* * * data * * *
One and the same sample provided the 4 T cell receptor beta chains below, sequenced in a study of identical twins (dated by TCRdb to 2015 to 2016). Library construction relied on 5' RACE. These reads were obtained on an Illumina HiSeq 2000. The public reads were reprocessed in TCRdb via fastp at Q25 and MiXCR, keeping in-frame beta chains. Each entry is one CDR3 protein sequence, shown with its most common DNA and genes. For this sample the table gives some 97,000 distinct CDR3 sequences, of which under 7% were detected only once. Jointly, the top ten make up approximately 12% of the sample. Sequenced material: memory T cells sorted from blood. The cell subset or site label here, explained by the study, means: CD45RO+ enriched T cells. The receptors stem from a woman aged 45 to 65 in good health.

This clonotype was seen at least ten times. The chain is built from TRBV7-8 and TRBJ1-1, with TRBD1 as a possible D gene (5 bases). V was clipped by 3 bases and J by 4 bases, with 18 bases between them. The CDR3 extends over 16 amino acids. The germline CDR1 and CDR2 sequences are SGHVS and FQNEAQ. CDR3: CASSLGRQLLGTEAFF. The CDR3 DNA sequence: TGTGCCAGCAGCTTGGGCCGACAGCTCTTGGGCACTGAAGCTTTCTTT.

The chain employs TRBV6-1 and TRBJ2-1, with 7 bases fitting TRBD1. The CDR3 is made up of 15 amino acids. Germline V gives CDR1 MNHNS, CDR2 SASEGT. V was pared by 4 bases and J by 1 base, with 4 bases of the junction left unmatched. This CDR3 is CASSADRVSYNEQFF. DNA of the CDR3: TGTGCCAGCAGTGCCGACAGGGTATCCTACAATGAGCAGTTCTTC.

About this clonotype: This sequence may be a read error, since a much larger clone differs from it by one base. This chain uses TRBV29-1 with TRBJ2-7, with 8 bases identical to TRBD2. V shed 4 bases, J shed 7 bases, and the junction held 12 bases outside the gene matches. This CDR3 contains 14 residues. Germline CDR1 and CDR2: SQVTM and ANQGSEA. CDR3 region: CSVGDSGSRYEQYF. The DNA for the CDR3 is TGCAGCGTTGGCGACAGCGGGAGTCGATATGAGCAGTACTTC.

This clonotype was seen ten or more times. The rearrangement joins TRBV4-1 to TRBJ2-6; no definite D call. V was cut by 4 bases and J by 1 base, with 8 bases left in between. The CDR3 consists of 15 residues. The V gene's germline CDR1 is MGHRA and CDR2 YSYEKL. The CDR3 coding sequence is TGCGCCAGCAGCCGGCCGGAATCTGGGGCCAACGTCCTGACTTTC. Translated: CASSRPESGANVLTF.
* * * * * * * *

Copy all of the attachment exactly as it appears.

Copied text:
One and the same sample provided the 4 T cell receptor beta chains below, sequenced in a study of identical twins (dated by TCRdb to 2015 to 2016). Library construction relied on 5' RACE. These reads were obtained on an Illumina HiSeq 2000. The public reads were reprocessed in TCRdb via fastp at Q25 and MiXCR, keeping in-frame beta chains. Each entry is one CDR3 protein sequence, shown with its most common DNA and genes. For this sample the table gives some 97,000 distinct CDR3 sequences, of which under 7% were detected only once. Jointly, the top ten make up approximately 12% of the sample. Sequenced material: memory T cells sorted from blood. The cell subset or site label here, explained by the study, means: CD45RO+ enriched T cells. The receptors stem from a woman aged 45 to 65 in good health.

This clonotype was seen at least ten times. The chain is built from TRBV7-8 and TRBJ1-1, with TRBD1 as a possible D gene (5 bases). V was clipped by 3 bases and J by 4 bases, with 18 bases between them. The CDR3 extends over 16 amino acids. The germline CDR1 and CDR2 sequences are SGHVS and FQNEAQ. CDR3: CASSLGRQLLGTEAFF. The CDR3 DNA sequence: TGTGCCAGCAGCTTGGGCCGACAGCTCTTGGGCACTGAAGCTTTCTTT.

The chain employs TRBV6-1 and TRBJ2-1, with 7 bases fitting TRBD1. The CDR3 is made up of 15 amino acids. Germline V gives CDR1 MNHNS, CDR2 SASEGT. V was pared by 4 bases and J by 1 base, with 4 bases of the junction left unmatched. This CDR3 is CASSADRVSYNEQFF. DNA of the CDR3: TGTGCCAGCAGTGCCGACAGGGTATCCTACAATGAGCAGTTCTTC.

About this clonotype: This sequence may be a read error, since a much larger clone differs from it by one base. This chain uses TRBV29-1 with TRBJ2-7, with 8 bases identical to TRBD2. V shed 4 bases, J shed 7 bases, and the junction held 12 bases outside the gene matches. This CDR3 contains 14 residues. Germline CDR1 and CDR2: SQVTM and ANQGSEA. CDR3 region: CSVGDSGSRYEQYF. The DNA for the CDR3 is TGCAGCGTTGGCGACAGCGGGAGTCGATATGAGCAGTACTTC.

This clonotype was seen ten or more times. The rearrangement joins TRBV4-1 to TRBJ2-6; no definite D call. V was cut by 4 bases and J by 1 base, with 8 bases left in between. The CDR3 consists of 15 residues. The V gene's germline CDR1 is MGHRA and CDR2 YSYEKL. The CDR3 coding sequence is TGCGCCAGCAGCCGGCCGGAATCTGGGGCCAACGTCCTGACTTTC. Translated: CASSRPESGANVLTF.